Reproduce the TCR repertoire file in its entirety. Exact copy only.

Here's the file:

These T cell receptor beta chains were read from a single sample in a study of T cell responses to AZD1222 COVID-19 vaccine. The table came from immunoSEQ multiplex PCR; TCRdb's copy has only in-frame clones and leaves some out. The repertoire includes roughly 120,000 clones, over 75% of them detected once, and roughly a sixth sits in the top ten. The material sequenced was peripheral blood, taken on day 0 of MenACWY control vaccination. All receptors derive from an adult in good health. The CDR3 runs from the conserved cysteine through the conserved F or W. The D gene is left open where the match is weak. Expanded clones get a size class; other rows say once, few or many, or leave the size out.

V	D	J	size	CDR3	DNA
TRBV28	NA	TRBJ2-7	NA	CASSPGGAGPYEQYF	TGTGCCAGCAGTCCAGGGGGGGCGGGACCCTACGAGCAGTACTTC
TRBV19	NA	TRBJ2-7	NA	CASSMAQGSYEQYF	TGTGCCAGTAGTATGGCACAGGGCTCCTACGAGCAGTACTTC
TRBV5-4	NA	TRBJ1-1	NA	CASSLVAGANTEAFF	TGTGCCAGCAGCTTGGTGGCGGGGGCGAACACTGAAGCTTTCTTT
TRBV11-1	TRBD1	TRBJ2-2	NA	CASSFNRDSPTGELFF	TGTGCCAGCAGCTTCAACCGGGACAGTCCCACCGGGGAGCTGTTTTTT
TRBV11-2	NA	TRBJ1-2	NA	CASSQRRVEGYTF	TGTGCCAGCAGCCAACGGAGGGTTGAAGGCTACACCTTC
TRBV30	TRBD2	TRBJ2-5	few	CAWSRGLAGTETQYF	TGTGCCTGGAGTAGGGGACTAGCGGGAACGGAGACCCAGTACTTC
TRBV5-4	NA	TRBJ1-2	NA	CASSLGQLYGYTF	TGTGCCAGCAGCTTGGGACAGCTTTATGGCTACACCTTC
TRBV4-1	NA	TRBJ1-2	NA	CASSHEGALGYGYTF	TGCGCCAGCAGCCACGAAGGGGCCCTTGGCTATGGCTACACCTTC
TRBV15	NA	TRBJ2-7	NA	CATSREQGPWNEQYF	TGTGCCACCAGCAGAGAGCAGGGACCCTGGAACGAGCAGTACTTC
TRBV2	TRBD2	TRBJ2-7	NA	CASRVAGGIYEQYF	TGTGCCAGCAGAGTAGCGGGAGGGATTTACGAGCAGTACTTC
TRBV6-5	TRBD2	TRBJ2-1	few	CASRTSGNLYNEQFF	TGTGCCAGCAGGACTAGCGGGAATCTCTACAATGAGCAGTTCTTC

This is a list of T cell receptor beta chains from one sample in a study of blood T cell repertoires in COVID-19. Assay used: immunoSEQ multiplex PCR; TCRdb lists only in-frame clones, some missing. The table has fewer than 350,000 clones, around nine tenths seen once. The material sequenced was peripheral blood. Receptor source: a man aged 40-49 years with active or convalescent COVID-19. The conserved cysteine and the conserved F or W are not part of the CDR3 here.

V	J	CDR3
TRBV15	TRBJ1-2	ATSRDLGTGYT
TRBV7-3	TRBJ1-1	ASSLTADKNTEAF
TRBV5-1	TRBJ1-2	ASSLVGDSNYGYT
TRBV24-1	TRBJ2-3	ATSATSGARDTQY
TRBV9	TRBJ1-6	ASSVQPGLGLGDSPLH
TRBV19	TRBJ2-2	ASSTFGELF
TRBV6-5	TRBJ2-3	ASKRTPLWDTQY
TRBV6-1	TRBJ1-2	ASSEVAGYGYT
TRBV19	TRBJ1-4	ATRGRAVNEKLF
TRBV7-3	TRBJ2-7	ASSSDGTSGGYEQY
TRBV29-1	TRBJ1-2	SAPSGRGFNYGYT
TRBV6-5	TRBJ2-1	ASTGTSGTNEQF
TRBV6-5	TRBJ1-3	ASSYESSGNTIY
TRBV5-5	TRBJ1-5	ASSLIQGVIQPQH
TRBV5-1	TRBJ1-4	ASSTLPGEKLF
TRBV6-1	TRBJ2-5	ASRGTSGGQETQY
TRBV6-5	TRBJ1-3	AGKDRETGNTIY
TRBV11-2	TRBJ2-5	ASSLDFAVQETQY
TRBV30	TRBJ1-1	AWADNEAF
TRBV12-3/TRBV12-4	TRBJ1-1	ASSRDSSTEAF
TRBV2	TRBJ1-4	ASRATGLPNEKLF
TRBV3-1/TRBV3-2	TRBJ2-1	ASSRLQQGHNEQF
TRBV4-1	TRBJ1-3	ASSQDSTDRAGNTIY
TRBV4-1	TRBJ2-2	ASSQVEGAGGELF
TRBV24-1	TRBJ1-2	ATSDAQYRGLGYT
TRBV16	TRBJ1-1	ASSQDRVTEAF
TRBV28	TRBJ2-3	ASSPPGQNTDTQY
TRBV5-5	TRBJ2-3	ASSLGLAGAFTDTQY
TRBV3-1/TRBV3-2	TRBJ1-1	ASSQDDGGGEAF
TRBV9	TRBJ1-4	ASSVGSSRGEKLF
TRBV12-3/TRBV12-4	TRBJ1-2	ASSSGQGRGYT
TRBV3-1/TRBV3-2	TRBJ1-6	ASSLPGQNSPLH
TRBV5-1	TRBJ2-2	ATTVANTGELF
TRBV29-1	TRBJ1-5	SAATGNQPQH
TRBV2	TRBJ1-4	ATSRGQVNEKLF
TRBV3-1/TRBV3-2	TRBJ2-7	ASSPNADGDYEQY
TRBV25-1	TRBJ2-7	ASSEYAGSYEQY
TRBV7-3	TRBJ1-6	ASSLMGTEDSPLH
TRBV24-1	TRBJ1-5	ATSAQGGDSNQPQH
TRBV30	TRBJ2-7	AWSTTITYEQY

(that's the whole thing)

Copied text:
These T cell receptor beta chains were read from a single sample in a study of T cell responses to AZD1222 COVID-19 vaccine. The table came from immunoSEQ multiplex PCR; TCRdb's copy has only in-frame clones and leaves some out. The repertoire includes roughly 120,000 clones, over 75% of them detected once, and roughly a sixth sits in the top ten. The material sequenced was peripheral blood, taken on day 0 of MenACWY control vaccination. All receptors derive from an adult in good health. The CDR3 runs from the conserved cysteine through the conserved F or W. The D gene is left open where the match is weak. Expanded clones get a size class; other rows say once, few or many, or leave the size out.

V	D	J	size	CDR3	DNA
TRBV28	NA	TRBJ2-7	NA	CASSPGGAGPYEQYF	TGTGCCAGCAGTCCAGGGGGGGCGGGACCCTACGAGCAGTACTTC
TRBV19	NA	TRBJ2-7	NA	CASSMAQGSYEQYF	TGTGCCAGTAGTATGGCACAGGGCTCCTACGAGCAGTACTTC
TRBV5-4	NA	TRBJ1-1	NA	CASSLVAGANTEAFF	TGTGCCAGCAGCTTGGTGGCGGGGGCGAACACTGAAGCTTTCTTT
TRBV11-1	TRBD1	TRBJ2-2	NA	CASSFNRDSPTGELFF	TGTGCCAGCAGCTTCAACCGGGACAGTCCCACCGGGGAGCTGTTTTTT
TRBV11-2	NA	TRBJ1-2	NA	CASSQRRVEGYTF	TGTGCCAGCAGCCAACGGAGGGTTGAAGGCTACACCTTC
TRBV30	TRBD2	TRBJ2-5	few	CAWSRGLAGTETQYF	TGTGCCTGGAGTAGGGGACTAGCGGGAACGGAGACCCAGTACTTC
TRBV5-4	NA	TRBJ1-2	NA	CASSLGQLYGYTF	TGTGCCAGCAGCTTGGGACAGCTTTATGGCTACACCTTC
TRBV4-1	NA	TRBJ1-2	NA	CASSHEGALGYGYTF	TGCGCCAGCAGCCACGAAGGGGCCCTTGGCTATGGCTACACCTTC
TRBV15	NA	TRBJ2-7	NA	CATSREQGPWNEQYF	TGTGCCACCAGCAGAGAGCAGGGACCCTGGAACGAGCAGTACTTC
TRBV2	TRBD2	TRBJ2-7	NA	CASRVAGGIYEQYF	TGTGCCAGCAGAGTAGCGGGAGGGATTTACGAGCAGTACTTC
TRBV6-5	TRBD2	TRBJ2-1	few	CASRTSGNLYNEQFF	TGTGCCAGCAGGACTAGCGGGAATCTCTACAATGAGCAGTTCTTC

This is a list of T cell receptor beta chains from one sample in a study of blood T cell repertoires in COVID-19. Assay used: immunoSEQ multiplex PCR; TCRdb lists only in-frame clones, some missing. The table has fewer than 350,000 clones, around nine tenths seen once. The material sequenced was peripheral blood. Receptor source: a man aged 40-49 years with active or convalescent COVID-19. The conserved cysteine and the conserved F or W are not part of the CDR3 here.

V	J	CDR3
TRBV15	TRBJ1-2	ATSRDLGTGYT
TRBV7-3	TRBJ1-1	ASSLTADKNTEAF
TRBV5-1	TRBJ1-2	ASSLVGDSNYGYT
TRBV24-1	TRBJ2-3	ATSATSGARDTQY
TRBV9	TRBJ1-6	ASSVQPGLGLGDSPLH
TRBV19	TRBJ2-2	ASSTFGELF
TRBV6-5	TRBJ2-3	ASKRTPLWDTQY
TRBV6-1	TRBJ1-2	ASSEVAGYGYT
TRBV19	TRBJ1-4	ATRGRAVNEKLF
TRBV7-3	TRBJ2-7	ASSSDGTSGGYEQY
TRBV29-1	TRBJ1-2	SAPSGRGFNYGYT
TRBV6-5	TRBJ2-1	ASTGTSGTNEQF
TRBV6-5	TRBJ1-3	ASSYESSGNTIY
TRBV5-5	TRBJ1-5	ASSLIQGVIQPQH
TRBV5-1	TRBJ1-4	ASSTLPGEKLF
TRBV6-1	TRBJ2-5	ASRGTSGGQETQY
TRBV6-5	TRBJ1-3	AGKDRETGNTIY
TRBV11-2	TRBJ2-5	ASSLDFAVQETQY
TRBV30	TRBJ1-1	AWADNEAF
TRBV12-3/TRBV12-4	TRBJ1-1	ASSRDSSTEAF
TRBV2	TRBJ1-4	ASRATGLPNEKLF
TRBV3-1/TRBV3-2	TRBJ2-1	ASSRLQQGHNEQF
TRBV4-1	TRBJ1-3	ASSQDSTDRAGNTIY
TRBV4-1	TRBJ2-2	ASSQVEGAGGELF
TRBV24-1	TRBJ1-2	ATSDAQYRGLGYT
TRBV16	TRBJ1-1	ASSQDRVTEAF
TRBV28	TRBJ2-3	ASSPPGQNTDTQY
TRBV5-5	TRBJ2-3	ASSLGLAGAFTDTQY
TRBV3-1/TRBV3-2	TRBJ1-1	ASSQDDGGGEAF
TRBV9	TRBJ1-4	ASSVGSSRGEKLF
TRBV12-3/TRBV12-4	TRBJ1-2	ASSSGQGRGYT
TRBV3-1/TRBV3-2	TRBJ1-6	ASSLPGQNSPLH
TRBV5-1	TRBJ2-2	ATTVANTGELF
TRBV29-1	TRBJ1-5	SAATGNQPQH
TRBV2	TRBJ1-4	ATSRGQVNEKLF
TRBV3-1/TRBV3-2	TRBJ2-7	ASSPNADGDYEQY
TRBV25-1	TRBJ2-7	ASSEYAGSYEQY
TRBV7-3	TRBJ1-6	ASSLMGTEDSPLH
TRBV24-1	TRBJ1-5	ATSAQGGDSNQPQH
TRBV30	TRBJ2-7	AWSTTITYEQY